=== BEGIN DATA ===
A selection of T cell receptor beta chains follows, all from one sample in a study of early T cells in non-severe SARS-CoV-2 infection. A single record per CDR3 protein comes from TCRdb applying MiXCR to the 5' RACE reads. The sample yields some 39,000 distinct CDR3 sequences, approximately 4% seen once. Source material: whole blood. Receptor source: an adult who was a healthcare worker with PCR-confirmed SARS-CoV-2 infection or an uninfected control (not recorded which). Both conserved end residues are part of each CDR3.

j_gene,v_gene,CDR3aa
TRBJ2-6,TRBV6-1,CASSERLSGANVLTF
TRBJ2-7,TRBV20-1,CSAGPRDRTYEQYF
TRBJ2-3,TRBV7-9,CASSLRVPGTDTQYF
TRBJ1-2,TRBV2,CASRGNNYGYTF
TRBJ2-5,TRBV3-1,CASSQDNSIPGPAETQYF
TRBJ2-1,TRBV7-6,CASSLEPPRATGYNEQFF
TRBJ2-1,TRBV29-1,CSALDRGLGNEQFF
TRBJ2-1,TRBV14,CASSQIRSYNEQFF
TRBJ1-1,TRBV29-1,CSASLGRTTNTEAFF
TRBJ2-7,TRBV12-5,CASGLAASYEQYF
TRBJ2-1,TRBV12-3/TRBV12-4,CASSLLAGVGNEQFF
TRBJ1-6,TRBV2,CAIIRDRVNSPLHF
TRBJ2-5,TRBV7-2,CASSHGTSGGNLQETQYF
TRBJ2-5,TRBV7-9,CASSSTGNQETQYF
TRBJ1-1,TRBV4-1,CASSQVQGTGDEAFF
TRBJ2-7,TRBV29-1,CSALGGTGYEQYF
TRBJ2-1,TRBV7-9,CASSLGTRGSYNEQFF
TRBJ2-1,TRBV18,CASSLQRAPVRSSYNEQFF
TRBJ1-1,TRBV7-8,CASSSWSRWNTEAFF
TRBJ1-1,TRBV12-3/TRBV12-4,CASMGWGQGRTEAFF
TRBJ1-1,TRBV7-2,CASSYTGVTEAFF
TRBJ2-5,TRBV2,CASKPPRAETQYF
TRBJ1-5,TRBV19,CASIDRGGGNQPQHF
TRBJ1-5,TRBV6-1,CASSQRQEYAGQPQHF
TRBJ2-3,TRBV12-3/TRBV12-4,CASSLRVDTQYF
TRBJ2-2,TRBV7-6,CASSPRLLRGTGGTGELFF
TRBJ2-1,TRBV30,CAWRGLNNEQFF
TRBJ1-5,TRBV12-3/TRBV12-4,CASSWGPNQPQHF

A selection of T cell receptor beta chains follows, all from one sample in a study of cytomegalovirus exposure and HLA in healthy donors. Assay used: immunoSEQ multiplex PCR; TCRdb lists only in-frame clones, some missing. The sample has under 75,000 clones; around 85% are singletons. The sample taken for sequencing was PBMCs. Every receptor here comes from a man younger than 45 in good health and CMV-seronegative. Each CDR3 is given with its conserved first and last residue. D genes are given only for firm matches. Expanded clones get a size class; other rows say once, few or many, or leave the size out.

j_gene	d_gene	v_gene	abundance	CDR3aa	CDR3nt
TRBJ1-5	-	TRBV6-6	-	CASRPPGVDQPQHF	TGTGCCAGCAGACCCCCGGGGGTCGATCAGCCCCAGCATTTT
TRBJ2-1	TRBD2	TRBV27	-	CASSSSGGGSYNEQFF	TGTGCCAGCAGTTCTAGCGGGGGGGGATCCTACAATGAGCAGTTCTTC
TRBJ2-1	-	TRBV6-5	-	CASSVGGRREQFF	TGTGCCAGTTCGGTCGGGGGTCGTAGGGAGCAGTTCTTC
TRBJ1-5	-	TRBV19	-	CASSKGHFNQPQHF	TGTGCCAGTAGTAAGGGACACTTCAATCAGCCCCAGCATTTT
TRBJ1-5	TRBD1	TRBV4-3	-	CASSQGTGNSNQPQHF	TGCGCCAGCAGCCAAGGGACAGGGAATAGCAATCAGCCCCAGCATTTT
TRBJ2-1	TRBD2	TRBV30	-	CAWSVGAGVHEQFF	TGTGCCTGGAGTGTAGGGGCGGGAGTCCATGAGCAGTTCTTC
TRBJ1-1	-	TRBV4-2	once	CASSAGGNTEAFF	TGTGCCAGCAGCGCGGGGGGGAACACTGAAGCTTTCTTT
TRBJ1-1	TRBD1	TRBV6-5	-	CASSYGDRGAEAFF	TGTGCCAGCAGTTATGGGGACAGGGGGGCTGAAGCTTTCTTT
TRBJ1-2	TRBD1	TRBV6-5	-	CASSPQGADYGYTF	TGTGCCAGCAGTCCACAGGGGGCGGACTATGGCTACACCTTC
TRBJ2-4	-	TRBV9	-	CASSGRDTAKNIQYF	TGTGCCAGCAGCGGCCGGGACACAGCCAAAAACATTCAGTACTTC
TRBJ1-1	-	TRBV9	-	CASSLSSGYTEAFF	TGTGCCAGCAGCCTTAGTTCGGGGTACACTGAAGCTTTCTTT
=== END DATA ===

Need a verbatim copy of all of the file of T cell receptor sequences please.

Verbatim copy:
A selection of T cell receptor beta chains follows, all from one sample in a study of early T cells in non-severe SARS-CoV-2 infection. A single record per CDR3 protein comes from TCRdb applying MiXCR to the 5' RACE reads. The sample yields some 39,000 distinct CDR3 sequences, approximately 4% seen once. Source material: whole blood. Receptor source: an adult who was a healthcare worker with PCR-confirmed SARS-CoV-2 infection or an uninfected control (not recorded which). Both conserved end residues are part of each CDR3.

j_gene,v_gene,CDR3aa
TRBJ2-6,TRBV6-1,CASSERLSGANVLTF
TRBJ2-7,TRBV20-1,CSAGPRDRTYEQYF
TRBJ2-3,TRBV7-9,CASSLRVPGTDTQYF
TRBJ1-2,TRBV2,CASRGNNYGYTF
TRBJ2-5,TRBV3-1,CASSQDNSIPGPAETQYF
TRBJ2-1,TRBV7-6,CASSLEPPRATGYNEQFF
TRBJ2-1,TRBV29-1,CSALDRGLGNEQFF
TRBJ2-1,TRBV14,CASSQIRSYNEQFF
TRBJ1-1,TRBV29-1,CSASLGRTTNTEAFF
TRBJ2-7,TRBV12-5,CASGLAASYEQYF
TRBJ2-1,TRBV12-3/TRBV12-4,CASSLLAGVGNEQFF
TRBJ1-6,TRBV2,CAIIRDRVNSPLHF
TRBJ2-5,TRBV7-2,CASSHGTSGGNLQETQYF
TRBJ2-5,TRBV7-9,CASSSTGNQETQYF
TRBJ1-1,TRBV4-1,CASSQVQGTGDEAFF
TRBJ2-7,TRBV29-1,CSALGGTGYEQYF
TRBJ2-1,TRBV7-9,CASSLGTRGSYNEQFF
TRBJ2-1,TRBV18,CASSLQRAPVRSSYNEQFF
TRBJ1-1,TRBV7-8,CASSSWSRWNTEAFF
TRBJ1-1,TRBV12-3/TRBV12-4,CASMGWGQGRTEAFF
TRBJ1-1,TRBV7-2,CASSYTGVTEAFF
TRBJ2-5,TRBV2,CASKPPRAETQYF
TRBJ1-5,TRBV19,CASIDRGGGNQPQHF
TRBJ1-5,TRBV6-1,CASSQRQEYAGQPQHF
TRBJ2-3,TRBV12-3/TRBV12-4,CASSLRVDTQYF
TRBJ2-2,TRBV7-6,CASSPRLLRGTGGTGELFF
TRBJ2-1,TRBV30,CAWRGLNNEQFF
TRBJ1-5,TRBV12-3/TRBV12-4,CASSWGPNQPQHF

A selection of T cell receptor beta chains follows, all from one sample in a study of cytomegalovirus exposure and HLA in healthy donors. Assay used: immunoSEQ multiplex PCR; TCRdb lists only in-frame clones, some missing. The sample has under 75,000 clones; around 85% are singletons. The sample taken for sequencing was PBMCs. Every receptor here comes from a man younger than 45 in good health and CMV-seronegative. Each CDR3 is given with its conserved first and last residue. D genes are given only for firm matches. Expanded clones get a size class; other rows say once, few or many, or leave the size out.

j_gene	d_gene	v_gene	abundance	CDR3aa	CDR3nt
TRBJ1-5	-	TRBV6-6	-	CASRPPGVDQPQHF	TGTGCCAGCAGACCCCCGGGGGTCGATCAGCCCCAGCATTTT
TRBJ2-1	TRBD2	TRBV27	-	CASSSSGGGSYNEQFF	TGTGCCAGCAGTTCTAGCGGGGGGGGATCCTACAATGAGCAGTTCTTC
TRBJ2-1	-	TRBV6-5	-	CASSVGGRREQFF	TGTGCCAGTTCGGTCGGGGGTCGTAGGGAGCAGTTCTTC
TRBJ1-5	-	TRBV19	-	CASSKGHFNQPQHF	TGTGCCAGTAGTAAGGGACACTTCAATCAGCCCCAGCATTTT
TRBJ1-5	TRBD1	TRBV4-3	-	CASSQGTGNSNQPQHF	TGCGCCAGCAGCCAAGGGACAGGGAATAGCAATCAGCCCCAGCATTTT
TRBJ2-1	TRBD2	TRBV30	-	CAWSVGAGVHEQFF	TGTGCCTGGAGTGTAGGGGCGGGAGTCCATGAGCAGTTCTTC
TRBJ1-1	-	TRBV4-2	once	CASSAGGNTEAFF	TGTGCCAGCAGCGCGGGGGGGAACACTGAAGCTTTCTTT
TRBJ1-1	TRBD1	TRBV6-5	-	CASSYGDRGAEAFF	TGTGCCAGCAGTTATGGGGACAGGGGGGCTGAAGCTTTCTTT
TRBJ1-2	TRBD1	TRBV6-5	-	CASSPQGADYGYTF	TGTGCCAGCAGTCCACAGGGGGCGGACTATGGCTACACCTTC
TRBJ2-4	-	TRBV9	-	CASSGRDTAKNIQYF	TGTGCCAGCAGCGGCCGGGACACAGCCAAAAACATTCAGTACTTC
TRBJ1-1	-	TRBV9	-	CASSLSSGYTEAFF	TGTGCCAGCAGCCTTAGTTCGGGGTACACTGAAGCTTTCTTT